On the first day of traveling to Yazd, stay in the city, and enjoy the unique historical atmosphere of this charming bride of the desert. Preferably, spend the night in one of many charming hotels like Dad Hotel or the many old houses renovated to host guests like the Laleh Hotel or Moshir al-Mamalek Garden Hotel. Early in the morning before the sun gets too hot, go to the Towers of Silence. It is a circular, raised structure built by Zoroastrians. This is the place where they would expose the dead to scavenging birds so as to not pollute the earth with a dead body. It's better to take a taxi there.
Then take a taxi to the central part of the city and visit the Fire Temple of the Zoroastrians. The ancient burning fire makes the landmark really unique since it is mentioned that the fire has been consistently burning since 470 AD. The fire temple is said to be the only Iranian Zoroastrian fire temple housing Atash Bahram or Victorious Fire. Next, go to Amir Chakhmaq Complex which was built by the ruler of Yazd during the Timurid era. A spacious square was constructed ringed by a water reservoir, a house of dervishes, a school, a caravanserai, and an impressive mosque.
A magnificent wall with chambers (Tekyeh) was added later in the 19th century which had ceremonial purposes. Today, it stands as the emblem of Yazd. In the surrounding area, you can walk to a Zoorkhaneh (house of strength), the Water Museum, the Bazaar for shopping items like Termeh (a woven fabric produced in Yazd), and buy delicious sweets from Haji Khalifeh.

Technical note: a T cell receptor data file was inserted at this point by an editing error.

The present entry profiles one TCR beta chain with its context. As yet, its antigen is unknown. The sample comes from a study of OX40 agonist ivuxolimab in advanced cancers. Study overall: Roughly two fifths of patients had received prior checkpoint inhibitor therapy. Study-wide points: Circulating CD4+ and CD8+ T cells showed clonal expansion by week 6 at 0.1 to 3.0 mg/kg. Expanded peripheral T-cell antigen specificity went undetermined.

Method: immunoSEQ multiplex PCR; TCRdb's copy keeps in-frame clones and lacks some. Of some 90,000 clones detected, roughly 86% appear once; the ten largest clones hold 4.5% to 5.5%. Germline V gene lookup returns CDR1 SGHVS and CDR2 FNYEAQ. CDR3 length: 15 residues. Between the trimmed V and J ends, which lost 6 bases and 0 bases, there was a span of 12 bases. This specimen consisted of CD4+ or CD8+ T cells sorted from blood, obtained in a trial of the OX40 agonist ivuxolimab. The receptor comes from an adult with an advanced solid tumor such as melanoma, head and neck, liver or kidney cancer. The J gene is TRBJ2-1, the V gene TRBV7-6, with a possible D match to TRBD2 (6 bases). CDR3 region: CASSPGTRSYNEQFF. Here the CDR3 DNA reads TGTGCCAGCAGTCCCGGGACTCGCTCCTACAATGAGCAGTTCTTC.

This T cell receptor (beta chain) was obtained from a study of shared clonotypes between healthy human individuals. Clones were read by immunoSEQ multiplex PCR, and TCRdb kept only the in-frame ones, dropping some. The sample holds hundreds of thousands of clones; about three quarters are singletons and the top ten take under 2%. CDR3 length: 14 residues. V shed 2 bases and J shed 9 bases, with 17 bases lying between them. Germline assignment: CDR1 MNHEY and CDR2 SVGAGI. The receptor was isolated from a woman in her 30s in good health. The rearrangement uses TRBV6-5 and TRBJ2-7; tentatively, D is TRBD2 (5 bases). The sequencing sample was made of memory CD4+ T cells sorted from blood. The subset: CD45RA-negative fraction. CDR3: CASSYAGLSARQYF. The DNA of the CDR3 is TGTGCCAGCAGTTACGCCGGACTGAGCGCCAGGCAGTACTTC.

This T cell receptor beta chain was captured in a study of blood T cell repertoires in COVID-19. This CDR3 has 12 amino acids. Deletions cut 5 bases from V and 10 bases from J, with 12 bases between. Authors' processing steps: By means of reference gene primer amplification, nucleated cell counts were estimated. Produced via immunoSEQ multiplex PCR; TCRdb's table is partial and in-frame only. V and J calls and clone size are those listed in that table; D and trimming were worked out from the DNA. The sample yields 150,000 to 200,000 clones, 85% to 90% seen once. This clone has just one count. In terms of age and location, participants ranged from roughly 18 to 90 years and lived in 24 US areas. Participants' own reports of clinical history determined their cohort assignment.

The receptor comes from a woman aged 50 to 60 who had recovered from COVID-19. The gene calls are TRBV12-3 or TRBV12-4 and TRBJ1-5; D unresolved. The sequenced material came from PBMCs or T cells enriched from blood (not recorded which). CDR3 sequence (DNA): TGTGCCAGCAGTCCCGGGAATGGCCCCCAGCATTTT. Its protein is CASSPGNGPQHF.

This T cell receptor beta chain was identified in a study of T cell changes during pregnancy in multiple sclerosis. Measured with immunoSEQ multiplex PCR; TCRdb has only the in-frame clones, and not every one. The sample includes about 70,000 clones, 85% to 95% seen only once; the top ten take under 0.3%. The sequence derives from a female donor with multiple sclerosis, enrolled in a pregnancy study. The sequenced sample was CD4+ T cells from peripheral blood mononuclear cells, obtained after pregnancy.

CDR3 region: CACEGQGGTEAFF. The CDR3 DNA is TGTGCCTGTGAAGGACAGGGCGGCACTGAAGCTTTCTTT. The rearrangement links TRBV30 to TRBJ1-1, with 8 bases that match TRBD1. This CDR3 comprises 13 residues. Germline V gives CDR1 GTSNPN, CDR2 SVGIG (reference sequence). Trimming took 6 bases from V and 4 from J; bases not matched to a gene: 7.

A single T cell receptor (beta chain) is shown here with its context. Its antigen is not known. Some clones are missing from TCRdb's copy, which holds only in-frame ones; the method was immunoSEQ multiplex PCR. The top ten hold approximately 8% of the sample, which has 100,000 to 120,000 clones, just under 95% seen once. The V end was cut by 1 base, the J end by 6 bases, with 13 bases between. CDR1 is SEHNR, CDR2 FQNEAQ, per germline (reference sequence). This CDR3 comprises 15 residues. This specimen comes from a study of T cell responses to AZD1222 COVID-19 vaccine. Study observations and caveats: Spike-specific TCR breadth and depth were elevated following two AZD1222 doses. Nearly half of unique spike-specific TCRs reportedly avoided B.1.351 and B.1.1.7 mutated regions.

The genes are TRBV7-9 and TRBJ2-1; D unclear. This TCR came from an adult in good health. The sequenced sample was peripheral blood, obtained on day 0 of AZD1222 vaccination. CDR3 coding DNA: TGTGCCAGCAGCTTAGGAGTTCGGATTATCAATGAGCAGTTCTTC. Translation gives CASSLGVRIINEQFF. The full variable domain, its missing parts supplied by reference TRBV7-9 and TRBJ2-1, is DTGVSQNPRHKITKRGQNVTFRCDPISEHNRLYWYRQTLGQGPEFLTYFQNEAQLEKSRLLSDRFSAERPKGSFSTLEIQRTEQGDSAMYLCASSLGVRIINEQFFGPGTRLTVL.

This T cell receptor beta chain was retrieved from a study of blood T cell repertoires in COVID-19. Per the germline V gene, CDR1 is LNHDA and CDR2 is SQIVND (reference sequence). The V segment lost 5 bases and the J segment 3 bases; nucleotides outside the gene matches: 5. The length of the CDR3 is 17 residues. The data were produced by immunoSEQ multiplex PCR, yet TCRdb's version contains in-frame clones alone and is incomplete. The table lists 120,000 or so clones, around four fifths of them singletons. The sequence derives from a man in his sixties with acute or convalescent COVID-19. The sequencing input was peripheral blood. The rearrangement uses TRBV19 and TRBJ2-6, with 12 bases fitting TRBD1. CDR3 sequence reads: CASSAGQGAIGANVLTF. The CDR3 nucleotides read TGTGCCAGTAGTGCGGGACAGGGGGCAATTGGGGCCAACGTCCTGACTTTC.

Afterward, you can walk towards the Grand Jameh Mosque which dates back to the 14th century. It is an example of fine Persian mosaics and excellent architecture. The dome is exquisitely yet simply designed, and its minarets are one the tallest in the country. The entrance gate is adorned with various motifs and calligraphy. It is also beautiful at night when it is lit up.
The UNESCO registered the Old City of Yazd is not to be missed. With its wind catchers or Badgirs poking out of a baked-brown labyrinth of lanes, the old city of Yazd emerges like a phoenix from the desert. Yazd's old city is one of the oldest towns on Earth, according to UNESCO, and is the perfect place to get a feel for the region's rich history. Just about everything in the old city is made from sun-dried mud bricks, and the resulting brown skyline is dominated by tall Badgir on almost every rooftop. With the area of 755 Hectares, the historic area makes the city of Yazd a unique masterpiece of old living civilization; it is a joy to walk around and imagine yourself living in those times. Around sunset, you should come back to the old city and enjoy it from the roof of the Yazd Art House.
Dowlat Abad Garden, another world heritage site is waiting for you. The old residence of Persian regent, Karim Khan Zand, this small pavilion is set amid UNESCO listed gardens was built about 1750. The interior of the pavilion is superb, with intricate latticework and exquisite stained-glass windows. It is also renowned for having Irans loftiest Windcatcher, standing over 33 m high, though this one was rebuilt after it collapsed in the 1960s.